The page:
The NCUA intends to consider adding a new option to its Payday Alternative Loan Program, according to documents filedwith the Office of Management and Budget.

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The agency plans to propose rules “modifying the minimum andmaximum amount of the loans, eliminating the minimum membershiprequirement, and increasing the maximum maturity for these loans,”according to its Spring regulatory agenda, released by OMB onWednesday.

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The new program would not replace the current PAL program, butwould supplement it. The outline said that the agency also willsolicit comments on the possibility of creating a third loanoption, which would include different “fee structures, loanfeatures, maturities, and loan amounts.”

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The changes would have to go through the regulatory process. Theagenda states that the proposal will be released on “5/00/18.”

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It is unclear whether that date is merely a placeholder or ifthe NCUA intends to release its proposal this month. An NCUAspokesperson would not elaborate on the OMB filing.

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Through its PAL program, the NCUA permits federal credit unionsto charge an interest rate of 1,000 basis points above the maximuminterest rate established by the NCUA board and an application feeof not more than $20.

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However, few credit unions participate in the program becausethey do not consider it to be profitable.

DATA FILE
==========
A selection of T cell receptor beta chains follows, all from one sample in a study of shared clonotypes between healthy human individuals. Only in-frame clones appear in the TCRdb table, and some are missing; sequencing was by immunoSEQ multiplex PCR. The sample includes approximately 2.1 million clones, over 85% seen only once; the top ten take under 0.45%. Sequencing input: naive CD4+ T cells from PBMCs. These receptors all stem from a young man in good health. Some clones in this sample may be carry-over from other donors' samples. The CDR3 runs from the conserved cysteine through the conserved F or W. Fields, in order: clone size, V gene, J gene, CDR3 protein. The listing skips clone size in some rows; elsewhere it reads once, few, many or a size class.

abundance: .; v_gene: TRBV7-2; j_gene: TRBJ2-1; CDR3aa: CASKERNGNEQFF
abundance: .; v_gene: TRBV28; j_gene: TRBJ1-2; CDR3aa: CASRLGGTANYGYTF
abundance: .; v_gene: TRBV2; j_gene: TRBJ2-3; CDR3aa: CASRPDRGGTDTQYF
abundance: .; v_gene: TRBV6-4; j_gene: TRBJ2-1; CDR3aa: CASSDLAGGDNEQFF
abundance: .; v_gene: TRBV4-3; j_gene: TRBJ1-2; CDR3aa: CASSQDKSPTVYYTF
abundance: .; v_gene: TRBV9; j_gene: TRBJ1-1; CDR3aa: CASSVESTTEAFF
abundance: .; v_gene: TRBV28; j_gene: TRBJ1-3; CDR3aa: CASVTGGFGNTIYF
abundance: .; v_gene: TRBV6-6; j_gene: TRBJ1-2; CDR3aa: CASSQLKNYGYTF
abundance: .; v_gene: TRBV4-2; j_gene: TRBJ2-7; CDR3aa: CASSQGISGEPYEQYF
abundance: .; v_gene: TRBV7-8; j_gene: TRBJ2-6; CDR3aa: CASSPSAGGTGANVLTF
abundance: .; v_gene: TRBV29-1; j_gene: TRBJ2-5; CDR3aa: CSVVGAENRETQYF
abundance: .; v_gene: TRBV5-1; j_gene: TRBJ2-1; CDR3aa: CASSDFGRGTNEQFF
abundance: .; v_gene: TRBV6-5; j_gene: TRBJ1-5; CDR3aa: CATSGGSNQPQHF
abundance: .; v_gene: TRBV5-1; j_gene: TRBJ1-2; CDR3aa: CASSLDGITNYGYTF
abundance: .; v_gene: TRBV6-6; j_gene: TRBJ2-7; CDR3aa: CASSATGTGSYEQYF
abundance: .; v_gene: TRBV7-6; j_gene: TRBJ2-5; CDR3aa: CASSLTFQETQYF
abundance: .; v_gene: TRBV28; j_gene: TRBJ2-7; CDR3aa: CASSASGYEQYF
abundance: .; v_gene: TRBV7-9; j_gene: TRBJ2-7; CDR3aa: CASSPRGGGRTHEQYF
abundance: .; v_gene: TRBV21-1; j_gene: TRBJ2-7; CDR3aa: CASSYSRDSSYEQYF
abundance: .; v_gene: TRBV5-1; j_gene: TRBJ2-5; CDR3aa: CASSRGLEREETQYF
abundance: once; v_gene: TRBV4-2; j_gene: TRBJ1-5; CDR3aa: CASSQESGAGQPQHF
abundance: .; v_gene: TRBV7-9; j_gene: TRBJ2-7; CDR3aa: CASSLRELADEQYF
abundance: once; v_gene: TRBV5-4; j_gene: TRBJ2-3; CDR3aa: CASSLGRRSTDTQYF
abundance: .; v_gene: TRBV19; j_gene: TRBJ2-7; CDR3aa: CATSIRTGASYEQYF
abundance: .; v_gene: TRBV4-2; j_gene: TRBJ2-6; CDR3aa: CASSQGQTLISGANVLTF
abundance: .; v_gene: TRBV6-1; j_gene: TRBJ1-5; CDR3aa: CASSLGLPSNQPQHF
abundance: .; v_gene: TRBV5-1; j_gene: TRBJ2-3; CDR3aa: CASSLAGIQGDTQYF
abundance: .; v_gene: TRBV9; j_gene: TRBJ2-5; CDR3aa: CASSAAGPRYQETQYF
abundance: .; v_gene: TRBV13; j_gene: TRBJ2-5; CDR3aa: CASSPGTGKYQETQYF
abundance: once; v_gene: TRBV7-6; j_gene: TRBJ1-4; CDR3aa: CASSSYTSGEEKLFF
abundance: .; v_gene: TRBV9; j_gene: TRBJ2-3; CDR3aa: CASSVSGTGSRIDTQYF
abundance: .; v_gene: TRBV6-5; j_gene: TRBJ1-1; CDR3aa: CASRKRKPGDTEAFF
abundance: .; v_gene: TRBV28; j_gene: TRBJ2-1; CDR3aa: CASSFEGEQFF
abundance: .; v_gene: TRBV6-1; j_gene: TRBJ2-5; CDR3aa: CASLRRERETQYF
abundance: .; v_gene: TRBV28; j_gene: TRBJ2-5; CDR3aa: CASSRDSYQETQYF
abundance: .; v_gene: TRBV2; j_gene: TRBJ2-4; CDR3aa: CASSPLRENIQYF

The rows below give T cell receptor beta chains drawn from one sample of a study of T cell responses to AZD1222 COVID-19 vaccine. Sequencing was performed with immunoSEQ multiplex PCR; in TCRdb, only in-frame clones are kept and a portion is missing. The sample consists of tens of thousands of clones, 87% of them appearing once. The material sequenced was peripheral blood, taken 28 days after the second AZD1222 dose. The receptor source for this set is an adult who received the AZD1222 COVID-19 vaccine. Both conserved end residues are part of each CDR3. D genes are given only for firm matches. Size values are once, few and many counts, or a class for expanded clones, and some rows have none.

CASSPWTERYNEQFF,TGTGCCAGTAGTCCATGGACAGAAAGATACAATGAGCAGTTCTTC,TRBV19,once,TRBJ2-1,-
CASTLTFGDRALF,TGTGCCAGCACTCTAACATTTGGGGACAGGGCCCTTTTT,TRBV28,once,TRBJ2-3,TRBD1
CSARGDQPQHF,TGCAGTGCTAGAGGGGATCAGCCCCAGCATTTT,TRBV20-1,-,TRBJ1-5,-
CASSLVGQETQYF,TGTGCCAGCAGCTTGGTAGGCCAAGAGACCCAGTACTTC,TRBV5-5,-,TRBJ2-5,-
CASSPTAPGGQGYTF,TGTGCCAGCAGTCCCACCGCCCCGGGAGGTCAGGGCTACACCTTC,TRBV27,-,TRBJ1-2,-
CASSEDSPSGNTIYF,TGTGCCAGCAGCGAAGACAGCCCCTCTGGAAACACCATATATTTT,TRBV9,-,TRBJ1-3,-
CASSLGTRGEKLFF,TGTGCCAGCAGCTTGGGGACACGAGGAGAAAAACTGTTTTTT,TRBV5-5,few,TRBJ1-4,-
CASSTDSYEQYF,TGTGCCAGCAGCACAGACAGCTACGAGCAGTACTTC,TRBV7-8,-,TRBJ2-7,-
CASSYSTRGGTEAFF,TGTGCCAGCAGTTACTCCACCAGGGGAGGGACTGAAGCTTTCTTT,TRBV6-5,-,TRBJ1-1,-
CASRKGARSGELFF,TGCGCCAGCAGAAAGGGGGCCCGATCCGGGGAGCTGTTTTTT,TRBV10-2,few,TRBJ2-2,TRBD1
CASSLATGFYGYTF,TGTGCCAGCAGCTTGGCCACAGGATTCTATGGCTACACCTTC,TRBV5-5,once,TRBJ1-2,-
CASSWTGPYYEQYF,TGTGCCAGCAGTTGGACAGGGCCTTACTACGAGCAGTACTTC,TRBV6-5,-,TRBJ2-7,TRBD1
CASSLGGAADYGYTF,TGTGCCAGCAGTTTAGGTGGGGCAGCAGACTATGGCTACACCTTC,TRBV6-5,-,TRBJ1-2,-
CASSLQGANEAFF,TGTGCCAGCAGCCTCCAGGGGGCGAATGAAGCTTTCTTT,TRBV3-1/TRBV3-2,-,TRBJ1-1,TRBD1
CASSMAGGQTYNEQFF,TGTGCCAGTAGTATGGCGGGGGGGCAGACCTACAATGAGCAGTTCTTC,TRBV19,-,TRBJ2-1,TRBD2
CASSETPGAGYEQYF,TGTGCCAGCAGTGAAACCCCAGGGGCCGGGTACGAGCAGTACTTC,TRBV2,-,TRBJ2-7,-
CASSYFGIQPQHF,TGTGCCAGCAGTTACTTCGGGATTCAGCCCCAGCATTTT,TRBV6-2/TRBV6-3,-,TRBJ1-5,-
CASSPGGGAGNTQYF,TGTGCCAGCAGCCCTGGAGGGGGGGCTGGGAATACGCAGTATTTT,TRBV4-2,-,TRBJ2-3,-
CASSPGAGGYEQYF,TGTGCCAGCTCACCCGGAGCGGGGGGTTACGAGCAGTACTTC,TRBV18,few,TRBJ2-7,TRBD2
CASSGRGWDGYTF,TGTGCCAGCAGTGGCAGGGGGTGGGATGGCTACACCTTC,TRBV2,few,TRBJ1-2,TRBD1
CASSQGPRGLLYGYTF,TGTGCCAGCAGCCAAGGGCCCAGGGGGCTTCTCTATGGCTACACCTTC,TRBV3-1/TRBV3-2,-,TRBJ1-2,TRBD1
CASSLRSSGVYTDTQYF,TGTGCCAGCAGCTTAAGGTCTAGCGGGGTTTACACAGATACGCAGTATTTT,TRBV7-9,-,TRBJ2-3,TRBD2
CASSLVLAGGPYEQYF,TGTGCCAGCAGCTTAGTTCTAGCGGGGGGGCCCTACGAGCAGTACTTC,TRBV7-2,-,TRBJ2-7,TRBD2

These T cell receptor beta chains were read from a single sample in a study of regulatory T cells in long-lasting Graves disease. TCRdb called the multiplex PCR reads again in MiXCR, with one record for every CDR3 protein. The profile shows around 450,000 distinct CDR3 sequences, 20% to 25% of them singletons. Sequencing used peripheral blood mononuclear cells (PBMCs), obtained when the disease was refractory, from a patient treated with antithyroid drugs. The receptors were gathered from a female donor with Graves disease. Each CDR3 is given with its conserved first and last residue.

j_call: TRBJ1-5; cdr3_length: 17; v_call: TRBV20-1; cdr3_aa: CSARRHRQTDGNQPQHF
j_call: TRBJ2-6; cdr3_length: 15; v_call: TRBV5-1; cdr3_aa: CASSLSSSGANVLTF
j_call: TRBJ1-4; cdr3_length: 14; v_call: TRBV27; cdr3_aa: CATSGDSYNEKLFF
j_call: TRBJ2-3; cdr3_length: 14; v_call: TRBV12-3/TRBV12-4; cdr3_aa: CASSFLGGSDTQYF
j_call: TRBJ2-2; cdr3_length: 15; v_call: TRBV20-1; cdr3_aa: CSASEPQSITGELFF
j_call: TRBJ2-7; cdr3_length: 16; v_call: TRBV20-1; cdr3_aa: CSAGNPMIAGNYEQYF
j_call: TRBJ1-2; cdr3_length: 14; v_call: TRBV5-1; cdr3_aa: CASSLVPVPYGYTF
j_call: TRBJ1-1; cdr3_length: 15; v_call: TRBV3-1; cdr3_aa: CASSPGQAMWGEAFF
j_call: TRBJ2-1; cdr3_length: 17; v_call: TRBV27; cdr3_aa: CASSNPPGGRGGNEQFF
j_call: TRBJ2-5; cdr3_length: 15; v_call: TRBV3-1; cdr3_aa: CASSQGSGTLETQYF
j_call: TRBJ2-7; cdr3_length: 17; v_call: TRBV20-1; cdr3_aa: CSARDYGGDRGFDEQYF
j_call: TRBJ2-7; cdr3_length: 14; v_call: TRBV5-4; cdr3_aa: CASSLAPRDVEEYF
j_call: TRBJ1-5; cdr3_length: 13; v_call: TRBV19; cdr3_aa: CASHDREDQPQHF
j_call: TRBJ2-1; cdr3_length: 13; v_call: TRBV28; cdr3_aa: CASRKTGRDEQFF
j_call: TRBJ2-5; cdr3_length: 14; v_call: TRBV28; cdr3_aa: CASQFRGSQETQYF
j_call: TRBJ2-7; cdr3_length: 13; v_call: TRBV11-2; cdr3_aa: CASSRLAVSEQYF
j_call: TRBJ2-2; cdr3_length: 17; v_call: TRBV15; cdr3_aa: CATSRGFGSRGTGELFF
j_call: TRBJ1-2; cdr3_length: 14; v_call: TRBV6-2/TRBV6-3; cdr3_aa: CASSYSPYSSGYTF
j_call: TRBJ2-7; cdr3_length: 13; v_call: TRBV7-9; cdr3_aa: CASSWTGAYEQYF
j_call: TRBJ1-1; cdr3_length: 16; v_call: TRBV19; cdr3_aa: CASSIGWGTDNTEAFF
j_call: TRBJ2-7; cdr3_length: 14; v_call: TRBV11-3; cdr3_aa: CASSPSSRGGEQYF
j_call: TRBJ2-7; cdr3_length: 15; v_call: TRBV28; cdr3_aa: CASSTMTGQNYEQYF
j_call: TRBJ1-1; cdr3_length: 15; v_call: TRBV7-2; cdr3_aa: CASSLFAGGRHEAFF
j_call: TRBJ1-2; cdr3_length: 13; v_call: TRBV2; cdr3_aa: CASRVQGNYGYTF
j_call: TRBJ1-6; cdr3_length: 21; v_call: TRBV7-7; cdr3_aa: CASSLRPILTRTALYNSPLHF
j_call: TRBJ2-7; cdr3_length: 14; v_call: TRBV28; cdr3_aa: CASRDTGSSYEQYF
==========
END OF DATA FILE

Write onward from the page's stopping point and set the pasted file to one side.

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The OMB released its version of the government unifiedregulatory agenda, which includes all federal agencies onWednesday.

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Under the CFPB's agenda, the agency states that it still plansto revisit the agency's controversial payday lending rule and setsa date of February 2019 for completing that review.

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In issuing the original payday lending rule, the CFPB said itwas attempting to crack down on so-called payday lenders that makeloans at extremely high interest rates.

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However, the rule exempted credit unions making loans thatconform to the NCUA's PAL program.

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The CFPB's rule, issued under the regime of former agencyDirector Richard Cordray, was considered to be strict and wasroundly criticized by Republicans. Now, the agency is headed byActing Director Mick Mulvaney, a Trump Administration appointee whois considered much more sympathetic to the payday lendingindustry.

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Credit union trade groups welcomed the news that the NCUA wasplanning to propose new options under the program.

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“CUNA supports expansion of payday alternative loans,” said RyanDonovan, CUNA's chief advocacy officer. “Historically, creditunions have offered consumers options for short-term, small-dollarlending, without fear of predatory rates and terms fromunscrupulous payday lenders. This is an important market to serveand CUNA appreciates NCUA's commitment to expand opportunities forcredit union lending.”

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NAFCU has asked the NCUA to re-evaluate its program to ensurethat members have alternatives, said Alexander Monterrubio ,NAFCU's director of regulatory affairs.

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“It's very difficult for credit unions to use the PaydayAlternative Loan Program,” he said, adding that the rate ofparticipation usually is around 15% of all credit unions.

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He said he hopes the NCUA shortens the waiting time that newmembers must wait before taking out a short-term loan and moves toincrease the profit margins for the loans.

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